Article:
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The Catholic Historical Review 88.2 (2002) 318-319

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Book Review

Exaltation of the Cross:
Toward the Origins of the Feast of the Cross and the Meaning of the Cross in Early Medieval Liturgy

Exaltation of the Cross: Toward the Origins of the Feast of the Cross and the Meaning of the Cross in Early Medieval Liturgy. By Louis van Tongeren. [Liturgia Condenda, 11.] (Leuven: Peeters. 2000. Pp. x, 342. C= 45.00.)

The Dutch school of liturgical studies is quickly becoming one of the most significant sources of contemporary scholarship in the field of worship. It participates in the series, "Liturgia Condenda" (Liturgical Foundations), which has recently produced a number of studies on the liturgical year (Gerlach on the Ante-Nicene Pascha, Roll on the origins of Christmas) as well as a major new volume on feasts and festivity. Louis van Tongeren's study is an excellent addition to this project and to the field of heortology (the study of feasts) in general. The author is part of the faculty of theology and liturgical institute at the Catholic University of the Brabant in Tilburg, the Netherlands.

After surveying the Eastern origins of the September 14 Feast of the Exaltation of the Cross, situating it in the dedication rites of the Holy Sepulchre in fourth-century Jerusalem, van Tongeren analyzes the Roman and Frankish texts for the feast in the medieval West. In order to introduce the specific texts he provides a fine, readable, and economic introduction to the transmission of the various sacramentaries and lectionaries from Rome to the North in the course of the seventh and eighth centuries. In addition to Roman and Frankish Mass texts, Van Tongeren also deals with the feast of the Holy Cross in the Divine Office as well as the Cross hymns (especially of Venantius Fortunatus) and indigenous Gallican and Spanish material with regard to the May 3 Feast of the Finding of the Cross culled from collections of blessings.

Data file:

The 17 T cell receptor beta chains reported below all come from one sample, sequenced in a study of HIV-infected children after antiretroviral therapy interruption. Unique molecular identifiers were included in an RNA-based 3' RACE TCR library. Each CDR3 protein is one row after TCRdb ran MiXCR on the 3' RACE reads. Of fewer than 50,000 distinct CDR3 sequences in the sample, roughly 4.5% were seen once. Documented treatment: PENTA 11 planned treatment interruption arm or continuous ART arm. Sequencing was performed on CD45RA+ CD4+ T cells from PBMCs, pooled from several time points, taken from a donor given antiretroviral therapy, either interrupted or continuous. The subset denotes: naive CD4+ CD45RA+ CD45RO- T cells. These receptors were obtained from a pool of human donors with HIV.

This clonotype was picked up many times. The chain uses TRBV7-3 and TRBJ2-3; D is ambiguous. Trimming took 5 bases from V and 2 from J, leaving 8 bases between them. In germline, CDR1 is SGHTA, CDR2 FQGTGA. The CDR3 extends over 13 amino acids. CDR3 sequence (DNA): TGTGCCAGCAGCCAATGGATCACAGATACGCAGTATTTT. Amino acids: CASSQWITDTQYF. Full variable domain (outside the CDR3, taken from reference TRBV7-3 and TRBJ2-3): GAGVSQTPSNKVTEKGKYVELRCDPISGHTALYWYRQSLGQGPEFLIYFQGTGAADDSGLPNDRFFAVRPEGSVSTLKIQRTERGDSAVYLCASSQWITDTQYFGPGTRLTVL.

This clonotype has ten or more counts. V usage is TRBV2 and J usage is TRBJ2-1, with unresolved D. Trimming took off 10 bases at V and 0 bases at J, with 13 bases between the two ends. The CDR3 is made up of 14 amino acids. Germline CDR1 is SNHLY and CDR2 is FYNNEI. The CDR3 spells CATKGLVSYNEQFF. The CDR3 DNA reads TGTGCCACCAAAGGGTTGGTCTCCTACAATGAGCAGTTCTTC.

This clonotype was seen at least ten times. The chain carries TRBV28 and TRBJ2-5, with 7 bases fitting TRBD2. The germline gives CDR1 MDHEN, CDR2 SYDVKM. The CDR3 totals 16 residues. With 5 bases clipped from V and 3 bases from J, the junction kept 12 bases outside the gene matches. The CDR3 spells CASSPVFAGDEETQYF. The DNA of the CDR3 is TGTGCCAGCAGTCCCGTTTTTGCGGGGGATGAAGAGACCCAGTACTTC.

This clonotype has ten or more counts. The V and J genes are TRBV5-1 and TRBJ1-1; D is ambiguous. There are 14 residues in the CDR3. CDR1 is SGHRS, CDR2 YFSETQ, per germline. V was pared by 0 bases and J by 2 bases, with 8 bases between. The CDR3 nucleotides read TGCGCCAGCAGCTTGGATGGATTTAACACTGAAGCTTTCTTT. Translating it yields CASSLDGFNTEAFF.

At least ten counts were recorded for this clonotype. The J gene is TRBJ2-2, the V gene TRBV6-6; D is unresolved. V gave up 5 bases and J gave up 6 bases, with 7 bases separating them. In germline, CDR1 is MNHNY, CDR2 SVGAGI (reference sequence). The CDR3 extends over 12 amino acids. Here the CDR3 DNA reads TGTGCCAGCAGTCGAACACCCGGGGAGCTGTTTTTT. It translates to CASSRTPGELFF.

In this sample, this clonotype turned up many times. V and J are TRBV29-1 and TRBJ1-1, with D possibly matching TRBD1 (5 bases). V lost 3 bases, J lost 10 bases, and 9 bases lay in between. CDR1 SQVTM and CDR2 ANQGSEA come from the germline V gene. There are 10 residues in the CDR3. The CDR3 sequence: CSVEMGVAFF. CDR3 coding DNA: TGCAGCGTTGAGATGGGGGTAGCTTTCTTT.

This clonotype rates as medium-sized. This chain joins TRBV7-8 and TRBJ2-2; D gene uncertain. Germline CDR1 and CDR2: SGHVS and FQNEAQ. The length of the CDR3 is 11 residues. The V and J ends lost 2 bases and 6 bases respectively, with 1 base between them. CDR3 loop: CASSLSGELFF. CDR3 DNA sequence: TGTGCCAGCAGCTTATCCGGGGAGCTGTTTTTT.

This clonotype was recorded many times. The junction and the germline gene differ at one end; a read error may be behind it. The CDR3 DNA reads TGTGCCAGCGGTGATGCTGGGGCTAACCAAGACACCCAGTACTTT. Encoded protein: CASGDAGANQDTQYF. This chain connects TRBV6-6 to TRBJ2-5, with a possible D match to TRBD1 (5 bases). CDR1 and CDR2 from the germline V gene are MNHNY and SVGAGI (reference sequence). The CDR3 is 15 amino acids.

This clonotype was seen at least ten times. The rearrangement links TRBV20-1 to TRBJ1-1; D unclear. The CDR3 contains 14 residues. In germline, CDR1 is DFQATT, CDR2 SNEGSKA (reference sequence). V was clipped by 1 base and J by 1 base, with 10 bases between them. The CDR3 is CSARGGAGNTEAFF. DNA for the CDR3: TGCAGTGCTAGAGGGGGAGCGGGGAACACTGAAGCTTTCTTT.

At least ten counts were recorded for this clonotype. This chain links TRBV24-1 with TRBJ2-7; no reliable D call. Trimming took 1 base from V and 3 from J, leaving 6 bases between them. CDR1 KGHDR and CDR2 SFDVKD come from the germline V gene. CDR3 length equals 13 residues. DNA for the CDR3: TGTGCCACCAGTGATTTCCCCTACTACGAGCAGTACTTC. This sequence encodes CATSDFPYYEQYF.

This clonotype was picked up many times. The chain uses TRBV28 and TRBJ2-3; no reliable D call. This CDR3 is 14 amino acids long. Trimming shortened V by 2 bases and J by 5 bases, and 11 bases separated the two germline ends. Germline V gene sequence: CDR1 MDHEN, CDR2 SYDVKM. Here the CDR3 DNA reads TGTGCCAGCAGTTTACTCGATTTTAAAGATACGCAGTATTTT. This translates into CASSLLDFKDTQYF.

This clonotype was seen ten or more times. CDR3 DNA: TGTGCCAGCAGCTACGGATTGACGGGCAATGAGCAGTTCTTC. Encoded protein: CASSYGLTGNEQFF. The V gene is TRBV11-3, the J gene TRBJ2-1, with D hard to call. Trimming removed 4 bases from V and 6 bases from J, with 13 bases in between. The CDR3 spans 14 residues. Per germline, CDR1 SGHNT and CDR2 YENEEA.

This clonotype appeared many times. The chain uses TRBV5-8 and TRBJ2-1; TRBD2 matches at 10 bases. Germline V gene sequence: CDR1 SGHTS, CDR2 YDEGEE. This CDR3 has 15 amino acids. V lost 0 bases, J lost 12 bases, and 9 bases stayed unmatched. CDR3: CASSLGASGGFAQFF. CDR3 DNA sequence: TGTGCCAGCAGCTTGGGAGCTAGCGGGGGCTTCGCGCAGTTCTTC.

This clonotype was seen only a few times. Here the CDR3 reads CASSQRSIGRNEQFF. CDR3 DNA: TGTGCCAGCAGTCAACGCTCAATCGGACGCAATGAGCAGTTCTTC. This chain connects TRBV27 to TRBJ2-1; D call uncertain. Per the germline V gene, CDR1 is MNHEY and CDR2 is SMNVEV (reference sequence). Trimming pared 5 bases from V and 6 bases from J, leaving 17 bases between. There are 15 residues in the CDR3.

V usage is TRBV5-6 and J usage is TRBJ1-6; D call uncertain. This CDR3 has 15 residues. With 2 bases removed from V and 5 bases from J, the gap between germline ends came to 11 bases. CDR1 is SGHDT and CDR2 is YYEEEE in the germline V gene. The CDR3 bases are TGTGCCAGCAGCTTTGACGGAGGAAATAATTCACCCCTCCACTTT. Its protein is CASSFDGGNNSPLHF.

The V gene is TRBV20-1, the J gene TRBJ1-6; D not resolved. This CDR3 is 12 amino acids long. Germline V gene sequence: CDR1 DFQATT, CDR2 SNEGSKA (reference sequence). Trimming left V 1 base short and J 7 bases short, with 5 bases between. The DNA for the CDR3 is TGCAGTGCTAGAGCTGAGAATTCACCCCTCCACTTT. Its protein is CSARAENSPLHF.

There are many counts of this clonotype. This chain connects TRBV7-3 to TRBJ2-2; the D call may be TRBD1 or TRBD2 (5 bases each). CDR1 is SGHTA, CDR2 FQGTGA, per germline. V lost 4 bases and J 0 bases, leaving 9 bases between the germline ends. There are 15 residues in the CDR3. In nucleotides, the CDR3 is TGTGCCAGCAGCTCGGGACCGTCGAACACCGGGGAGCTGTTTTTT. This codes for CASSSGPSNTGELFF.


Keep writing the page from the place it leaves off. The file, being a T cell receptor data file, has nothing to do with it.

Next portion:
In the course of the work, van Tongeren argues that the sober and classical theological motifs that characterized the Roman texts for the Exaltation of the Cross were transformed by the editors of the books in Frankish territory into a feast whose theology is far more forcefully paschal in character and which gives a much more active role to Christ himself. The reason for the latter is the anti-Arian and anti-adoptionist movements in early medieval Gaul and Spain. And so the development of this feast and its transmission north of the Alps is an example of what nowadays would be called "inculturation."

In addition, van Tongeren judges that the texts which have come down through both the Roman and the Frankish sacramentaries and lectionaries have [End Page 318] much more in common than the later medieval Cross piety of Bernard of Clarvaux and Francis of Assisi, who both focused on the suffering of the human Christ.

The book was originally written as a dissertation and shows many of the marks of a painstaking analysis that might have been conceived to reap more fruit in terms of theological differences between Roman and Frankish texts. That is to say, at times the analysis of particular texts seems a bit forced and repetitious. Nonetheless the author is a reliable guide through the thickets of early medieval liturgical developments and highlights a number of fascinating concepts like "recirculation" which takes the Old Testament motif of death through the wood of the tree in Eden and transforms it through the image of the tree of life, the Cross.


John F. Baldovin. S.J.
Weston Jesuit School of Theology
Cambridge, Massachusetts



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